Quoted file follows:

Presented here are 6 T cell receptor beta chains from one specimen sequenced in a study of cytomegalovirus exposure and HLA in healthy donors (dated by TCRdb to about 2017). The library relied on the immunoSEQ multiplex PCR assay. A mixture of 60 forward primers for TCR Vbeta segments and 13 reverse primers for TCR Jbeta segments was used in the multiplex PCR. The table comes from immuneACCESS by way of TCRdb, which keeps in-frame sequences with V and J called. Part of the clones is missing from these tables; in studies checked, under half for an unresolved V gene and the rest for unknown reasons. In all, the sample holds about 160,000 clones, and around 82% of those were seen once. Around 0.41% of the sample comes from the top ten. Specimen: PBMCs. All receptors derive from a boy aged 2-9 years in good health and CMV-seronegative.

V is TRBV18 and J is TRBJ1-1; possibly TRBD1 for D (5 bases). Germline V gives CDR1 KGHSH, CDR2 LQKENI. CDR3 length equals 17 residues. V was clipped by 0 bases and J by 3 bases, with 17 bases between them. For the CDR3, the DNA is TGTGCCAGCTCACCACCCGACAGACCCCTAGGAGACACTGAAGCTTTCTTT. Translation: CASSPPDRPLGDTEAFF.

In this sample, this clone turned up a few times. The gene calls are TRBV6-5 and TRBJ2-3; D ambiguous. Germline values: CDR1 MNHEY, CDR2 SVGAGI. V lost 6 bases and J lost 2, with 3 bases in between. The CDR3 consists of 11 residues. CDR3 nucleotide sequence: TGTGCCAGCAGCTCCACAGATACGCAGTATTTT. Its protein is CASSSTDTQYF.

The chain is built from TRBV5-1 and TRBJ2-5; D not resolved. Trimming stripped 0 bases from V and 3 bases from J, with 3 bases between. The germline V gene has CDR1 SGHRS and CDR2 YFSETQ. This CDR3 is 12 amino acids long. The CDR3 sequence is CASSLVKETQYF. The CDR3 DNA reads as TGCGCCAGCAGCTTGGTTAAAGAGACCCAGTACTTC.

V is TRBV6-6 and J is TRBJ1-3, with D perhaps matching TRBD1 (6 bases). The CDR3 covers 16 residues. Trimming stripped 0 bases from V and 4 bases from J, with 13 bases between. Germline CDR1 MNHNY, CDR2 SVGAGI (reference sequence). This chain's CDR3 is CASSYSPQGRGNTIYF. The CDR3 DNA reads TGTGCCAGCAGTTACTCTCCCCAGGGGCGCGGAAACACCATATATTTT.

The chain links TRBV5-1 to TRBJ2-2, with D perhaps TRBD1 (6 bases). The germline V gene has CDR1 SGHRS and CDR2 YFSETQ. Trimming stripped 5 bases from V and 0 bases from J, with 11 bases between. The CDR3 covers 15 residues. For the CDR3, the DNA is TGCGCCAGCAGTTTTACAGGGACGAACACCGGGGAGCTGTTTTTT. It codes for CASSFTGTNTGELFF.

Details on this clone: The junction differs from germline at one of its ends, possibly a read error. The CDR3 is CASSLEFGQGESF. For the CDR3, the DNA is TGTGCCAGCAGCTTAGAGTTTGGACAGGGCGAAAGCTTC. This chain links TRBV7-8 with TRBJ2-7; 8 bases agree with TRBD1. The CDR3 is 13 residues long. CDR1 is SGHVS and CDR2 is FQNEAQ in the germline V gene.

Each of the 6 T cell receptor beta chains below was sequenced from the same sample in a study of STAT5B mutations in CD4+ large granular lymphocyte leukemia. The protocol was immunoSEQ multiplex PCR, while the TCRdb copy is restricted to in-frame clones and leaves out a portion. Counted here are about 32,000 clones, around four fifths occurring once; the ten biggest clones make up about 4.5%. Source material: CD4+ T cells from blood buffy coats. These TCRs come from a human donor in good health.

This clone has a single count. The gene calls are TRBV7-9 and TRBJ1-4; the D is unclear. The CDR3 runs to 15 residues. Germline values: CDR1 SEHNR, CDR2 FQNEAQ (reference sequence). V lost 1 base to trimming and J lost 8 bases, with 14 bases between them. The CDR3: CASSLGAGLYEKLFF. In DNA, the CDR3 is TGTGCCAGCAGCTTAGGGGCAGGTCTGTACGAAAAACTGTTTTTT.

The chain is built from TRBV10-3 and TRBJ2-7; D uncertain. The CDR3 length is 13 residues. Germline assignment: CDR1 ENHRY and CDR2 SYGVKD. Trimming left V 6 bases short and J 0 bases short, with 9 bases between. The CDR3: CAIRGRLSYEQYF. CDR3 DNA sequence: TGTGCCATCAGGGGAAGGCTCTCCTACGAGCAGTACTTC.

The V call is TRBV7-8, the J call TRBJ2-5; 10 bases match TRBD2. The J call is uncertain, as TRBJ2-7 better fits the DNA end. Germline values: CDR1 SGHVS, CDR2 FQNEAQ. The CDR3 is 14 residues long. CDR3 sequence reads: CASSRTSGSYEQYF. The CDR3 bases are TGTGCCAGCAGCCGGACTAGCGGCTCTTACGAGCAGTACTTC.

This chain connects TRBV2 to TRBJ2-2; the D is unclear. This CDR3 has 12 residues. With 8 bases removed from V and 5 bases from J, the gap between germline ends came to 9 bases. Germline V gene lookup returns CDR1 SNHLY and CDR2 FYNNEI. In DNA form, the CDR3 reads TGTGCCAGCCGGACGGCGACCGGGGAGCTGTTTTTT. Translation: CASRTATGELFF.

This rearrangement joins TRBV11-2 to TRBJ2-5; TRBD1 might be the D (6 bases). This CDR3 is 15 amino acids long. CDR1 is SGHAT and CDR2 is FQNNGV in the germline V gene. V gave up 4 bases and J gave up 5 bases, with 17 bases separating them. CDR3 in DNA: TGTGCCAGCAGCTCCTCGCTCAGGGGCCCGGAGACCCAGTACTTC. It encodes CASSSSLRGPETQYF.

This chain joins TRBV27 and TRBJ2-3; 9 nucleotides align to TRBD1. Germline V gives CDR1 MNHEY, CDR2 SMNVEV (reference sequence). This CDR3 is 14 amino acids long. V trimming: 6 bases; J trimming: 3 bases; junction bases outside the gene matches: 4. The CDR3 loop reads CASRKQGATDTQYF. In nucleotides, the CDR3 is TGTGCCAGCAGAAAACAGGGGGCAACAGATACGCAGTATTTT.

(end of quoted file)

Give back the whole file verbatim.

Presented here are 6 T cell receptor beta chains from one specimen sequenced in a study of cytomegalovirus exposure and HLA in healthy donors (dated by TCRdb to about 2017). The library relied on the immunoSEQ multiplex PCR assay. A mixture of 60 forward primers for TCR Vbeta segments and 13 reverse primers for TCR Jbeta segments was used in the multiplex PCR. The table comes from immuneACCESS by way of TCRdb, which keeps in-frame sequences with V and J called. Part of the clones is missing from these tables; in studies checked, under half for an unresolved V gene and the rest for unknown reasons. In all, the sample holds about 160,000 clones, and around 82% of those were seen once. Around 0.41% of the sample comes from the top ten. Specimen: PBMCs. All receptors derive from a boy aged 2-9 years in good health and CMV-seronegative.

V is TRBV18 and J is TRBJ1-1; possibly TRBD1 for D (5 bases). Germline V gives CDR1 KGHSH, CDR2 LQKENI. CDR3 length equals 17 residues. V was clipped by 0 bases and J by 3 bases, with 17 bases between them. For the CDR3, the DNA is TGTGCCAGCTCACCACCCGACAGACCCCTAGGAGACACTGAAGCTTTCTTT. Translation: CASSPPDRPLGDTEAFF.

In this sample, this clone turned up a few times. The gene calls are TRBV6-5 and TRBJ2-3; D ambiguous. Germline values: CDR1 MNHEY, CDR2 SVGAGI. V lost 6 bases and J lost 2, with 3 bases in between. The CDR3 consists of 11 residues. CDR3 nucleotide sequence: TGTGCCAGCAGCTCCACAGATACGCAGTATTTT. Its protein is CASSSTDTQYF.

The chain is built from TRBV5-1 and TRBJ2-5; D not resolved. Trimming stripped 0 bases from V and 3 bases from J, with 3 bases between. The germline V gene has CDR1 SGHRS and CDR2 YFSETQ. This CDR3 is 12 amino acids long. The CDR3 sequence is CASSLVKETQYF. The CDR3 DNA reads as TGCGCCAGCAGCTTGGTTAAAGAGACCCAGTACTTC.

V is TRBV6-6 and J is TRBJ1-3, with D perhaps matching TRBD1 (6 bases). The CDR3 covers 16 residues. Trimming stripped 0 bases from V and 4 bases from J, with 13 bases between. Germline CDR1 MNHNY, CDR2 SVGAGI (reference sequence). This chain's CDR3 is CASSYSPQGRGNTIYF. The CDR3 DNA reads TGTGCCAGCAGTTACTCTCCCCAGGGGCGCGGAAACACCATATATTTT.

The chain links TRBV5-1 to TRBJ2-2, with D perhaps TRBD1 (6 bases). The germline V gene has CDR1 SGHRS and CDR2 YFSETQ. Trimming stripped 5 bases from V and 0 bases from J, with 11 bases between. The CDR3 covers 15 residues. For the CDR3, the DNA is TGCGCCAGCAGTTTTACAGGGACGAACACCGGGGAGCTGTTTTTT. It codes for CASSFTGTNTGELFF.

Details on this clone: The junction differs from germline at one of its ends, possibly a read error. The CDR3 is CASSLEFGQGESF. For the CDR3, the DNA is TGTGCCAGCAGCTTAGAGTTTGGACAGGGCGAAAGCTTC. This chain links TRBV7-8 with TRBJ2-7; 8 bases agree with TRBD1. The CDR3 is 13 residues long. CDR1 is SGHVS and CDR2 is FQNEAQ in the germline V gene.

Each of the 6 T cell receptor beta chains below was sequenced from the same sample in a study of STAT5B mutations in CD4+ large granular lymphocyte leukemia. The protocol was immunoSEQ multiplex PCR, while the TCRdb copy is restricted to in-frame clones and leaves out a portion. Counted here are about 32,000 clones, around four fifths occurring once; the ten biggest clones make up about 4.5%. Source material: CD4+ T cells from blood buffy coats. These TCRs come from a human donor in good health.

This clone has a single count. The gene calls are TRBV7-9 and TRBJ1-4; the D is unclear. The CDR3 runs to 15 residues. Germline values: CDR1 SEHNR, CDR2 FQNEAQ (reference sequence). V lost 1 base to trimming and J lost 8 bases, with 14 bases between them. The CDR3: CASSLGAGLYEKLFF. In DNA, the CDR3 is TGTGCCAGCAGCTTAGGGGCAGGTCTGTACGAAAAACTGTTTTTT.

The chain is built from TRBV10-3 and TRBJ2-7; D uncertain. The CDR3 length is 13 residues. Germline assignment: CDR1 ENHRY and CDR2 SYGVKD. Trimming left V 6 bases short and J 0 bases short, with 9 bases between. The CDR3: CAIRGRLSYEQYF. CDR3 DNA sequence: TGTGCCATCAGGGGAAGGCTCTCCTACGAGCAGTACTTC.

The V call is TRBV7-8, the J call TRBJ2-5; 10 bases match TRBD2. The J call is uncertain, as TRBJ2-7 better fits the DNA end. Germline values: CDR1 SGHVS, CDR2 FQNEAQ. The CDR3 is 14 residues long. CDR3 sequence reads: CASSRTSGSYEQYF. The CDR3 bases are TGTGCCAGCAGCCGGACTAGCGGCTCTTACGAGCAGTACTTC.

This chain connects TRBV2 to TRBJ2-2; the D is unclear. This CDR3 has 12 residues. With 8 bases removed from V and 5 bases from J, the gap between germline ends came to 9 bases. Germline V gene lookup returns CDR1 SNHLY and CDR2 FYNNEI. In DNA form, the CDR3 reads TGTGCCAGCCGGACGGCGACCGGGGAGCTGTTTTTT. Translation: CASRTATGELFF.

This rearrangement joins TRBV11-2 to TRBJ2-5; TRBD1 might be the D (6 bases). This CDR3 is 15 amino acids long. CDR1 is SGHAT and CDR2 is FQNNGV in the germline V gene. V gave up 4 bases and J gave up 5 bases, with 17 bases separating them. CDR3 in DNA: TGTGCCAGCAGCTCCTCGCTCAGGGGCCCGGAGACCCAGTACTTC. It encodes CASSSSLRGPETQYF.

This chain joins TRBV27 and TRBJ2-3; 9 nucleotides align to TRBD1. Germline V gives CDR1 MNHEY, CDR2 SMNVEV (reference sequence). This CDR3 is 14 amino acids long. V trimming: 6 bases; J trimming: 3 bases; junction bases outside the gene matches: 4. The CDR3 loop reads CASRKQGATDTQYF. In nucleotides, the CDR3 is TGTGCCAGCAGAAAACAGGGGGCAACAGATACGCAGTATTTT.